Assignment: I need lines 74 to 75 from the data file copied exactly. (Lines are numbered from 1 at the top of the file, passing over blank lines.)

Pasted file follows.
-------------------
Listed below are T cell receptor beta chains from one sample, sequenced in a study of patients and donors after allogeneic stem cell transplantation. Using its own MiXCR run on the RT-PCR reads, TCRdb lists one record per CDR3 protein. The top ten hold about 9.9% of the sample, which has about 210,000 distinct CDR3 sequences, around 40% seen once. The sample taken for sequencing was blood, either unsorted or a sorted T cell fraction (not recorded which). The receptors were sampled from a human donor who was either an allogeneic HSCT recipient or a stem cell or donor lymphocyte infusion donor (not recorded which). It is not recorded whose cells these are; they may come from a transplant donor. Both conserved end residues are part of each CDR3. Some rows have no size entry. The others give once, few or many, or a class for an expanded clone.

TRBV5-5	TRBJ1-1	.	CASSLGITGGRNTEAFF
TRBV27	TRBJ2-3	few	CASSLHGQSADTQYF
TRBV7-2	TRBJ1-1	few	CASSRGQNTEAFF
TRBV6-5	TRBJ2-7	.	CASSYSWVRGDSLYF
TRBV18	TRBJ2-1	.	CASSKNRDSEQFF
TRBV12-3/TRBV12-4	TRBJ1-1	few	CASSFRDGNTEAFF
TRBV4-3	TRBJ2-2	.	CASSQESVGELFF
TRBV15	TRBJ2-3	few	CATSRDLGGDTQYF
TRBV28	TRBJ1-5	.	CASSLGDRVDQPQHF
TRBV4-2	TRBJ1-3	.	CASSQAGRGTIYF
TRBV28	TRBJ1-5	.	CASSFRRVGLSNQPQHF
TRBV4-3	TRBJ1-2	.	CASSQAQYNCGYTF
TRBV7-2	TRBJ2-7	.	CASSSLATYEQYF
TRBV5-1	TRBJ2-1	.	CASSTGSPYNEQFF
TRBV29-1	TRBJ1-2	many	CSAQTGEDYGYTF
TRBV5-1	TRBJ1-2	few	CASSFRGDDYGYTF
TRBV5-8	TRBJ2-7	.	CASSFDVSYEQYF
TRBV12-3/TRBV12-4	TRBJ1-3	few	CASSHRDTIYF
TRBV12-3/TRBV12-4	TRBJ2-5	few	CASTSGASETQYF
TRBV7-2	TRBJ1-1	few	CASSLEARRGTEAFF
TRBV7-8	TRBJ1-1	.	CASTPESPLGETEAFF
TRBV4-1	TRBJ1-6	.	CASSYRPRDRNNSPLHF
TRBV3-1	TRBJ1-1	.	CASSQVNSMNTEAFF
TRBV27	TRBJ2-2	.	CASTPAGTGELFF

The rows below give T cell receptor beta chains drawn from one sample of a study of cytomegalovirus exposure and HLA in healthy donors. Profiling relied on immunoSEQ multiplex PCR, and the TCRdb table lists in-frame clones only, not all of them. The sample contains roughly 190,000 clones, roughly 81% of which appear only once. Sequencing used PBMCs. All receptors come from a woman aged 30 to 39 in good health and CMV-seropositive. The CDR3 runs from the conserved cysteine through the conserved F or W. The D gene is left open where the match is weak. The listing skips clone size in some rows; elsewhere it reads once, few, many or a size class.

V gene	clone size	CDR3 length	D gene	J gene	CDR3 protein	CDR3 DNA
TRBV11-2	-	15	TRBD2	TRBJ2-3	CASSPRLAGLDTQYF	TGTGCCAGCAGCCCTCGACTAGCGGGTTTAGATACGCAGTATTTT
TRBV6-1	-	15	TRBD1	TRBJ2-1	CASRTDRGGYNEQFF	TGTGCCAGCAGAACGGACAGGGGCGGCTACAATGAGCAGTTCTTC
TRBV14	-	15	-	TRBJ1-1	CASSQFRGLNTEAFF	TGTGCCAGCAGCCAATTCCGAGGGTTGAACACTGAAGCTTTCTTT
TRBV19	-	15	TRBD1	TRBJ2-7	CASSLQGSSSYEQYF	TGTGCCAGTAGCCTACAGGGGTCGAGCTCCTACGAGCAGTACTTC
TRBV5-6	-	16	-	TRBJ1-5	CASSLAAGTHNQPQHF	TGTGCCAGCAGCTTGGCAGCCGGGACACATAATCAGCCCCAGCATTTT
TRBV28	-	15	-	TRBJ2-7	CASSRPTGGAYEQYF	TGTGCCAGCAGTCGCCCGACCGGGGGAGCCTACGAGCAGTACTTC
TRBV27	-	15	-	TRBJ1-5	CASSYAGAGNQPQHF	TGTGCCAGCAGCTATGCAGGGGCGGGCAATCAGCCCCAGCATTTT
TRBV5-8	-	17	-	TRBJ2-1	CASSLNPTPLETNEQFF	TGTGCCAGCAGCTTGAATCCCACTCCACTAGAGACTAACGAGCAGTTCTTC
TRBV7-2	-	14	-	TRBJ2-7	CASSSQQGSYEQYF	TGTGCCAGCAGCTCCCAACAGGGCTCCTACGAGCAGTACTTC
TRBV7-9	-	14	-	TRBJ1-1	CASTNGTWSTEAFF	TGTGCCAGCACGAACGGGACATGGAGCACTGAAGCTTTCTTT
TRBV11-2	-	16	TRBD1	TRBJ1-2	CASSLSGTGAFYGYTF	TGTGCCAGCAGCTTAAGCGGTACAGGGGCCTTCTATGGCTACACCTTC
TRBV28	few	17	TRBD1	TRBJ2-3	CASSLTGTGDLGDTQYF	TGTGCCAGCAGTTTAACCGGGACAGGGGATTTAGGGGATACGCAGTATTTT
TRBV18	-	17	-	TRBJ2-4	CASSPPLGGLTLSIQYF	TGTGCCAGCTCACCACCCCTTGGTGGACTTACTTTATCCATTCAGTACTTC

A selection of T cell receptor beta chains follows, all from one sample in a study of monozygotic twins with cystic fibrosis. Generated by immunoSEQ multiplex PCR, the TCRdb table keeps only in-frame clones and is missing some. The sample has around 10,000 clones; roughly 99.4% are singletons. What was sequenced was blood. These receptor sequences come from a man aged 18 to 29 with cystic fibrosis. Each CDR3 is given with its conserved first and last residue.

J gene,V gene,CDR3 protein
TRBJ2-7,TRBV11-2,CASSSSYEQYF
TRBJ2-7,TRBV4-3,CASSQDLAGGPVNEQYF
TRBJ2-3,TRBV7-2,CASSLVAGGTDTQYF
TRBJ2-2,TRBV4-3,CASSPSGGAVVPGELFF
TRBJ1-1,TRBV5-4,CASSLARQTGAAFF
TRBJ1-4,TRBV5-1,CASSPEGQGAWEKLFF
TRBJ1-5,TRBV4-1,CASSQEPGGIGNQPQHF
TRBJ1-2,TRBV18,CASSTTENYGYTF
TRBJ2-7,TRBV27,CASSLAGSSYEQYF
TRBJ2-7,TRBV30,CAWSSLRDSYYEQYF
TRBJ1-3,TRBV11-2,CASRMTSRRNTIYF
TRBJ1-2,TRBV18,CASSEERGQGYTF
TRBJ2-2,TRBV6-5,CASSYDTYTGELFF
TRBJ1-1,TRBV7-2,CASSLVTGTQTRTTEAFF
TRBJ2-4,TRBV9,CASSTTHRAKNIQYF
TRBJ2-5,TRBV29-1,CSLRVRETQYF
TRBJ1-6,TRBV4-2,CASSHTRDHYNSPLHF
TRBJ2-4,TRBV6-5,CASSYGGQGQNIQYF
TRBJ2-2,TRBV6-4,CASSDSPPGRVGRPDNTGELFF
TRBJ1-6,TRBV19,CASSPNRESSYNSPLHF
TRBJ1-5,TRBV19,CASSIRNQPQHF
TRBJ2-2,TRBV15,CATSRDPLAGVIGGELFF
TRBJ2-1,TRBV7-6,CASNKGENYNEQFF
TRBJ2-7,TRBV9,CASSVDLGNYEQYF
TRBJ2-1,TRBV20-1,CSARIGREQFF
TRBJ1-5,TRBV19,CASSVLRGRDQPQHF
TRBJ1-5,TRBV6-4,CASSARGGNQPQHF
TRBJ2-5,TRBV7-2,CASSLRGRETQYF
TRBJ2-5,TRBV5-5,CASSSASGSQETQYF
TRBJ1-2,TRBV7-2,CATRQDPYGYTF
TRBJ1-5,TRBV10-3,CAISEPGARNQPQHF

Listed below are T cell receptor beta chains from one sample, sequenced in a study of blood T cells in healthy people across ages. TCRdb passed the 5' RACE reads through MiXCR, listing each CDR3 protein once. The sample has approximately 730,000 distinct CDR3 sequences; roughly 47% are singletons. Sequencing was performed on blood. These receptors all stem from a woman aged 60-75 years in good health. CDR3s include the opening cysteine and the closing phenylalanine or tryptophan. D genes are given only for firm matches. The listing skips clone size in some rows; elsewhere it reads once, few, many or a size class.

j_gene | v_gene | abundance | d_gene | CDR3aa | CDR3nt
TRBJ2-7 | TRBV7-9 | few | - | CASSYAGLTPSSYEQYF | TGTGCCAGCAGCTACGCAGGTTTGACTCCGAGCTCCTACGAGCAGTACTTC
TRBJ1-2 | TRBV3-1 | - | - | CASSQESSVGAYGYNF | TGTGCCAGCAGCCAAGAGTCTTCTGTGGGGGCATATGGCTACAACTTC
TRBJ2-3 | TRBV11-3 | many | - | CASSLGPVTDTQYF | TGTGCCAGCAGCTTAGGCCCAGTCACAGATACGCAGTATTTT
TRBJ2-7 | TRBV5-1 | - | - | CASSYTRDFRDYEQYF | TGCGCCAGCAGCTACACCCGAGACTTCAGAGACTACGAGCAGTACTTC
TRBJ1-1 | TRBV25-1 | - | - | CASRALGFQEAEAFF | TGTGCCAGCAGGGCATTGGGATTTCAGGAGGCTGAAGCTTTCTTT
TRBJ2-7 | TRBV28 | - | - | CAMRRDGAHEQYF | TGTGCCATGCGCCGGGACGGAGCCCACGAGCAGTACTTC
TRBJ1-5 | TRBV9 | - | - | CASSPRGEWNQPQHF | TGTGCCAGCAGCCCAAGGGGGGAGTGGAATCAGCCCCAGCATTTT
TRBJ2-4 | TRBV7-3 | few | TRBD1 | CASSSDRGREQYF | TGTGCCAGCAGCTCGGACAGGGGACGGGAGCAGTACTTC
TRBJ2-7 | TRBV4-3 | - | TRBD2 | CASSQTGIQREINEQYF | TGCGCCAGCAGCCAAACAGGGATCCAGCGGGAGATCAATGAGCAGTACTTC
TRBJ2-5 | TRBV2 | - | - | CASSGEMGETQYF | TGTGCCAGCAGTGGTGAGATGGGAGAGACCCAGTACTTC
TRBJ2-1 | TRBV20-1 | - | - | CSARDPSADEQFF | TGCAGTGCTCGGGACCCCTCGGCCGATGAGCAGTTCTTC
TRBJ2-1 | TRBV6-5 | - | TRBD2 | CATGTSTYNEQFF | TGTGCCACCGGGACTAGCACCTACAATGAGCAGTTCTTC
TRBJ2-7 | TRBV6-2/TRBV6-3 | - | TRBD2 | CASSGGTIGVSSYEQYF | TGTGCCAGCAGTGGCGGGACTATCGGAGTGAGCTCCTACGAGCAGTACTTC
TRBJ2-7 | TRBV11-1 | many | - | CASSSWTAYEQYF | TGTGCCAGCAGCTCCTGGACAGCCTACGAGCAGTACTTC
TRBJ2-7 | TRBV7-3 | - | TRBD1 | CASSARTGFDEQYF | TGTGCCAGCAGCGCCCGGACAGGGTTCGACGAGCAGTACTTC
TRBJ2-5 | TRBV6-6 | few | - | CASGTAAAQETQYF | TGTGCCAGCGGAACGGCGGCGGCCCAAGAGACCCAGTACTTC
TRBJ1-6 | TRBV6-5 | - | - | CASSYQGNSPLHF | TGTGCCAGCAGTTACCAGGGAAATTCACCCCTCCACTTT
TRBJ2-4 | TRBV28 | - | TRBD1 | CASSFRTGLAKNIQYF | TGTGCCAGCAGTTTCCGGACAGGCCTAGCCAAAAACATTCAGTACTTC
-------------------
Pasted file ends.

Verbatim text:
Listed below are T cell receptor beta chains from one sample, sequenced in a study of blood T cells in healthy people across ages. TCRdb passed the 5' RACE reads through MiXCR, listing each CDR3 protein once. The sample has approximately 730,000 distinct CDR3 sequences; roughly 47% are singletons. Sequencing was performed on blood. These receptors all stem from a woman aged 60-75 years in good health. CDR3s include the opening cysteine and the closing phenylalanine or tryptophan. D genes are given only for firm matches. The listing skips clone size in some rows; elsewhere it reads once, few, many or a size class.

j_gene | v_gene | abundance | d_gene | CDR3aa | CDR3nt